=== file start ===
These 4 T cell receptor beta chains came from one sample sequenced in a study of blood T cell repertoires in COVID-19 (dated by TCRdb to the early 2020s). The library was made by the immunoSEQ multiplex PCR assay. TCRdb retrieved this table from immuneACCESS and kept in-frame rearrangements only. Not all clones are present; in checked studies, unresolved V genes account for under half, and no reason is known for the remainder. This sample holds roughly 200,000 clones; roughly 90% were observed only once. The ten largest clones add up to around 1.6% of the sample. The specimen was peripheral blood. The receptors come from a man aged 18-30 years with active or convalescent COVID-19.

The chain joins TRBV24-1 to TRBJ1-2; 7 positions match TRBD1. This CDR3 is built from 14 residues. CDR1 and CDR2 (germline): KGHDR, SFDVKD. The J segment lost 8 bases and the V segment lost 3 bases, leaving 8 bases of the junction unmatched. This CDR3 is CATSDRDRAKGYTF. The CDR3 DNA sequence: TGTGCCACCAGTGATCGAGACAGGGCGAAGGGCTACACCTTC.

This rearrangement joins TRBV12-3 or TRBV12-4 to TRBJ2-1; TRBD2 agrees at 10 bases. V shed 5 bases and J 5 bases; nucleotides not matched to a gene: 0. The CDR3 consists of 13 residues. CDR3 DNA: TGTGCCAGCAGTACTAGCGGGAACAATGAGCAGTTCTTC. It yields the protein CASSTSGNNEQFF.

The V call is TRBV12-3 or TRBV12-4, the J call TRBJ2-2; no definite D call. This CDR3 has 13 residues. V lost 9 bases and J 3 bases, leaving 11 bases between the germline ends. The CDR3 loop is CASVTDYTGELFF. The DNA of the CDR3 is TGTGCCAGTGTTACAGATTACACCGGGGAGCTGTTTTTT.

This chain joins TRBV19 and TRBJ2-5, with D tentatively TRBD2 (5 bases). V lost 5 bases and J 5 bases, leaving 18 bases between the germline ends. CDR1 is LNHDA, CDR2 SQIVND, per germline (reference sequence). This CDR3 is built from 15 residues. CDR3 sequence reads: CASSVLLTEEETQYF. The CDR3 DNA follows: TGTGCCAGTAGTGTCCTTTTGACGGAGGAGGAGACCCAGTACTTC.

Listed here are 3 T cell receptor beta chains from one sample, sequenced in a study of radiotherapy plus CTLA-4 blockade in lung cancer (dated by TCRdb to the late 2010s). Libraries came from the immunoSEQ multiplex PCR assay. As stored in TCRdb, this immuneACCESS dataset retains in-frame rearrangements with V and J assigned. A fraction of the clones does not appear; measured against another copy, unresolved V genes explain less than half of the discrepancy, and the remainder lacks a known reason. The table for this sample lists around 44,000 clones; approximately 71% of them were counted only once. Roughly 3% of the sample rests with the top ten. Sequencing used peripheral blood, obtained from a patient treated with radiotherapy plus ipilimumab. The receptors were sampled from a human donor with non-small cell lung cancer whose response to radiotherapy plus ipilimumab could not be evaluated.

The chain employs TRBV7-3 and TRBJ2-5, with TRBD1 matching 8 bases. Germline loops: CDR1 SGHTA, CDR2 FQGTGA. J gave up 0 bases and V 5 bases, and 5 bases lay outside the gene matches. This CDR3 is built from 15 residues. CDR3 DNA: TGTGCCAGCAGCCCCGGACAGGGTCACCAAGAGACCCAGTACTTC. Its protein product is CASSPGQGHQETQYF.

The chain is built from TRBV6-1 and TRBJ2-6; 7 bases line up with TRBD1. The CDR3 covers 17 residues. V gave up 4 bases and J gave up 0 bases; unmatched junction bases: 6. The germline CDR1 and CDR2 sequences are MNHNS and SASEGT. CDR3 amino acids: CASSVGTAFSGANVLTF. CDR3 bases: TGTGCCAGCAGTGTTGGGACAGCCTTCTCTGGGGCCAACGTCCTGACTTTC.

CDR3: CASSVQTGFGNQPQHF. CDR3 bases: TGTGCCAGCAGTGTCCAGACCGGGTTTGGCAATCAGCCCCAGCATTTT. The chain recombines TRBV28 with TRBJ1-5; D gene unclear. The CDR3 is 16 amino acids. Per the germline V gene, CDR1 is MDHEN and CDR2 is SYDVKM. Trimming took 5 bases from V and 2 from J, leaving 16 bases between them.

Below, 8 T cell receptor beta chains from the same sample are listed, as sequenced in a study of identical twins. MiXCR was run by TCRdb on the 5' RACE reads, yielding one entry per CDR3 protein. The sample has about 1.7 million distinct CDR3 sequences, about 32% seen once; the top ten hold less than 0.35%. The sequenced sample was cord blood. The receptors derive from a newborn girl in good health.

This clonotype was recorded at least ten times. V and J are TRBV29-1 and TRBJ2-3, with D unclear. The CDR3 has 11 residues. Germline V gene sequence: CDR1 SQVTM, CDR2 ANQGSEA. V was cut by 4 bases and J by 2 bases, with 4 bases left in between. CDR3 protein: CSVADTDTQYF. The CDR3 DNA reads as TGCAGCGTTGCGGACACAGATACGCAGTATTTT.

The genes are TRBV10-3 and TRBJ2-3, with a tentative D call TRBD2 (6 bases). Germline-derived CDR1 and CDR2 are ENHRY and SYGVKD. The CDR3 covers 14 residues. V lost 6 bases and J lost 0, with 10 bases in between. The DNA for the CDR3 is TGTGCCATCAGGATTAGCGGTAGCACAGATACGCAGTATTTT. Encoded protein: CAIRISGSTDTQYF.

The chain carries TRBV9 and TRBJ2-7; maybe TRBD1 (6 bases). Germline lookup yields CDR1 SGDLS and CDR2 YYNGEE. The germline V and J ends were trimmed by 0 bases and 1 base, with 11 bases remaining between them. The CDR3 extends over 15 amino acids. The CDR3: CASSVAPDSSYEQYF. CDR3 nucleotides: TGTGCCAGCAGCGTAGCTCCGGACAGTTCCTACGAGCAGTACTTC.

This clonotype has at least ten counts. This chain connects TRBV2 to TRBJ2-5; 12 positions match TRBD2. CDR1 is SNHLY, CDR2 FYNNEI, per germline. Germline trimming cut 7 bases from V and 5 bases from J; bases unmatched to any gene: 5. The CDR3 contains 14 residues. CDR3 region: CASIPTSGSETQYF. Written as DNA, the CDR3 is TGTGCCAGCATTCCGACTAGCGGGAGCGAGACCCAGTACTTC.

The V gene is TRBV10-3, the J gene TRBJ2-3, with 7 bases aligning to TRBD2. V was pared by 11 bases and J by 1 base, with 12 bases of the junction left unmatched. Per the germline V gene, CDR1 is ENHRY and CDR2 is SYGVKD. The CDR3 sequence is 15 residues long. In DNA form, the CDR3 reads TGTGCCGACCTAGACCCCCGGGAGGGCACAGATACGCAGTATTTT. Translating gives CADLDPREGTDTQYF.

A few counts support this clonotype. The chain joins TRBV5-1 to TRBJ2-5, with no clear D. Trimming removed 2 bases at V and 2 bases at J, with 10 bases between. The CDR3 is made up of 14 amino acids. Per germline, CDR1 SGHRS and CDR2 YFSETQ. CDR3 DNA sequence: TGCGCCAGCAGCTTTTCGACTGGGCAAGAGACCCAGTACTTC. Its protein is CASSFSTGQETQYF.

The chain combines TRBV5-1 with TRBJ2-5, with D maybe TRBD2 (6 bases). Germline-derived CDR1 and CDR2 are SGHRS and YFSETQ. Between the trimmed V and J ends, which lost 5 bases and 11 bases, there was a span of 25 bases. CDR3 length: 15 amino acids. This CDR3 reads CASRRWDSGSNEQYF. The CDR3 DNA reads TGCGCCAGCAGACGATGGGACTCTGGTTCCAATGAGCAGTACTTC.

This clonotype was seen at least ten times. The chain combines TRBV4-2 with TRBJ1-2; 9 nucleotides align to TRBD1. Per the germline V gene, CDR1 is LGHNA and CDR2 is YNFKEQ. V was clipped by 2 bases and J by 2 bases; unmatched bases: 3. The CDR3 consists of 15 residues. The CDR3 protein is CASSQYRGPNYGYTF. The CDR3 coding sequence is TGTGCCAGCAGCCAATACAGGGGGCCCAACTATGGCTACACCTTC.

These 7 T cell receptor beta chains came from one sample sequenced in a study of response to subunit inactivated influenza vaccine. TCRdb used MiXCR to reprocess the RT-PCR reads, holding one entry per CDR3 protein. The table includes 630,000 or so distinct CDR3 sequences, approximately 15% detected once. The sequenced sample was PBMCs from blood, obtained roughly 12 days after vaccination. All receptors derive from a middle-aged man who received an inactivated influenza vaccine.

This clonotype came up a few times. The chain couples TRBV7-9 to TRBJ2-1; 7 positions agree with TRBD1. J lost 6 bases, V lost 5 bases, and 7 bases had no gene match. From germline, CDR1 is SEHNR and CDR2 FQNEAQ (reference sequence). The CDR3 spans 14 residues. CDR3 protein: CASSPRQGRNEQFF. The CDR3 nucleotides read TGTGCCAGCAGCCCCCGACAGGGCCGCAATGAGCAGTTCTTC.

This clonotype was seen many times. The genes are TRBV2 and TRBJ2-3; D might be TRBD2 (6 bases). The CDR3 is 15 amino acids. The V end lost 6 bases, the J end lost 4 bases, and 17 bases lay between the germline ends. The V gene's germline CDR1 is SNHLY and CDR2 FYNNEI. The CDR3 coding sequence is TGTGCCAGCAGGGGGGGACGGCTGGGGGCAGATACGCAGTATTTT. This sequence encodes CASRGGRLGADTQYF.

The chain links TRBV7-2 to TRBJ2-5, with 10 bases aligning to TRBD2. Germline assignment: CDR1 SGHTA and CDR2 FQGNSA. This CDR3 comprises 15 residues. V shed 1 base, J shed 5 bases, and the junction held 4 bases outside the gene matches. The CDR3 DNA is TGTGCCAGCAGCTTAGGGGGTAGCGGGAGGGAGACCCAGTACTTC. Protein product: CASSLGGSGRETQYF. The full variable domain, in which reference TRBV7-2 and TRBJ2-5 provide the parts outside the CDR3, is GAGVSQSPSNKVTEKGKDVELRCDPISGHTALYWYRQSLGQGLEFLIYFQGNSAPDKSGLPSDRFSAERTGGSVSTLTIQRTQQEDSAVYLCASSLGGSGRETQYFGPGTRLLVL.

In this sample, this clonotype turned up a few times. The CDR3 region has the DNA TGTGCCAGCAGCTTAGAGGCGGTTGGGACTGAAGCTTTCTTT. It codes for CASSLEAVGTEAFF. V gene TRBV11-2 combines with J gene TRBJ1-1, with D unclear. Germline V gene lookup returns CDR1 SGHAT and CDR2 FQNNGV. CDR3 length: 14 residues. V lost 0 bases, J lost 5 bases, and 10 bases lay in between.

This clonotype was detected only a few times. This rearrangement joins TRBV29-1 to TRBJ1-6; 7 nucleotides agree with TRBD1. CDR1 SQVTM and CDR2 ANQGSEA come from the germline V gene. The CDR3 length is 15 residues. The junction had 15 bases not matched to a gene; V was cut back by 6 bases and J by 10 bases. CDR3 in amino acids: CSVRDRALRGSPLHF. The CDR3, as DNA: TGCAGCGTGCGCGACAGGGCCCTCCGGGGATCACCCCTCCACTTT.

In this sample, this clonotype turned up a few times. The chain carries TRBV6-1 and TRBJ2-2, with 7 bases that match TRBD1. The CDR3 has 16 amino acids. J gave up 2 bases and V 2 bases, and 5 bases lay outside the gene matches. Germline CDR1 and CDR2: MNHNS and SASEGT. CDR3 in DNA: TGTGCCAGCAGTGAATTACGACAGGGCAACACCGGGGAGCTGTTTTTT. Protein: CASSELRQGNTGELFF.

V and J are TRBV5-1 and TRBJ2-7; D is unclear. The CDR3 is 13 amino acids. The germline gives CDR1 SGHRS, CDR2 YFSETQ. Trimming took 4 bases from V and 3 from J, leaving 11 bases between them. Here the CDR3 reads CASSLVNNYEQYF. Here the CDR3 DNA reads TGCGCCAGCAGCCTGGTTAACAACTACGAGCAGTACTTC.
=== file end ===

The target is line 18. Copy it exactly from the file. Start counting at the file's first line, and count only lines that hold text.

This clonotype was seen at least ten times. The chain combines TRBV4-2 with TRBJ1-2; 9 nucleotides align to TRBD1. Per the germline V gene, CDR1 is LGHNA and CDR2 is YNFKEQ. V was clipped by 2 bases and J by 2 bases; unmatched bases: 3. The CDR3 consists of 15 residues. The CDR3 protein is CASSQYRGPNYGYTF. The CDR3 coding sequence is TGTGCCAGCAGCCAATACAGGGGGCCCAACTATGGCTACACCTTC.